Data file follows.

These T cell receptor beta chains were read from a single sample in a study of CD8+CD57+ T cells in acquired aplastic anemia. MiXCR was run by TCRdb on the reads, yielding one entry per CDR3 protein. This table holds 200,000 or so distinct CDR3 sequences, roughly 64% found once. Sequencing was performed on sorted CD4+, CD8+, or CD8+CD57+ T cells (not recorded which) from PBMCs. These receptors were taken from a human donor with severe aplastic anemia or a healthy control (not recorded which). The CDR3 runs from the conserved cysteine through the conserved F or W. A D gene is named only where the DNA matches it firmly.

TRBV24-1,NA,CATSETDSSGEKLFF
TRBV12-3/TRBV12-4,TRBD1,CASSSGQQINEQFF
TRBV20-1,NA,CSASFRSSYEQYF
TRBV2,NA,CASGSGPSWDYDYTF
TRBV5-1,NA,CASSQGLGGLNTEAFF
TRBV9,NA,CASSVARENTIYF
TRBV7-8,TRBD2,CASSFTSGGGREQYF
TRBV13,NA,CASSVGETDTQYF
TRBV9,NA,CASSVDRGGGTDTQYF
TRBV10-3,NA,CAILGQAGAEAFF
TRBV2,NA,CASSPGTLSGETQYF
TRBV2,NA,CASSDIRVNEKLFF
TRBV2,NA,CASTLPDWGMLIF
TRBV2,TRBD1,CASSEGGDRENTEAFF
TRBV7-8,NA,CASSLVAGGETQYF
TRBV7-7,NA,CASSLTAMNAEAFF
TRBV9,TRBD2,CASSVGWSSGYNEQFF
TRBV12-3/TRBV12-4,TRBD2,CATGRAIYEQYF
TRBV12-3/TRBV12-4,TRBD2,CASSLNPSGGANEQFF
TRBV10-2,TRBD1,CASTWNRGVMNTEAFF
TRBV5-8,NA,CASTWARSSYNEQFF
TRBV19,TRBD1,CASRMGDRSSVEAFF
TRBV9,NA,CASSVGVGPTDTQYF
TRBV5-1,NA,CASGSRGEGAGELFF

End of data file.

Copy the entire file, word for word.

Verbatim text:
These T cell receptor beta chains were read from a single sample in a study of CD8+CD57+ T cells in acquired aplastic anemia. MiXCR was run by TCRdb on the reads, yielding one entry per CDR3 protein. This table holds 200,000 or so distinct CDR3 sequences, roughly 64% found once. Sequencing was performed on sorted CD4+, CD8+, or CD8+CD57+ T cells (not recorded which) from PBMCs. These receptors were taken from a human donor with severe aplastic anemia or a healthy control (not recorded which). The CDR3 runs from the conserved cysteine through the conserved F or W. A D gene is named only where the DNA matches it firmly.

TRBV24-1,NA,CATSETDSSGEKLFF
TRBV12-3/TRBV12-4,TRBD1,CASSSGQQINEQFF
TRBV20-1,NA,CSASFRSSYEQYF
TRBV2,NA,CASGSGPSWDYDYTF
TRBV5-1,NA,CASSQGLGGLNTEAFF
TRBV9,NA,CASSVARENTIYF
TRBV7-8,TRBD2,CASSFTSGGGREQYF
TRBV13,NA,CASSVGETDTQYF
TRBV9,NA,CASSVDRGGGTDTQYF
TRBV10-3,NA,CAILGQAGAEAFF
TRBV2,NA,CASSPGTLSGETQYF
TRBV2,NA,CASSDIRVNEKLFF
TRBV2,NA,CASTLPDWGMLIF
TRBV2,TRBD1,CASSEGGDRENTEAFF
TRBV7-8,NA,CASSLVAGGETQYF
TRBV7-7,NA,CASSLTAMNAEAFF
TRBV9,TRBD2,CASSVGWSSGYNEQFF
TRBV12-3/TRBV12-4,TRBD2,CATGRAIYEQYF
TRBV12-3/TRBV12-4,TRBD2,CASSLNPSGGANEQFF
TRBV10-2,TRBD1,CASTWNRGVMNTEAFF
TRBV5-8,NA,CASTWARSSYNEQFF
TRBV19,TRBD1,CASRMGDRSSVEAFF
TRBV9,NA,CASSVGVGPTDTQYF
TRBV5-1,NA,CASGSRGEGAGELFF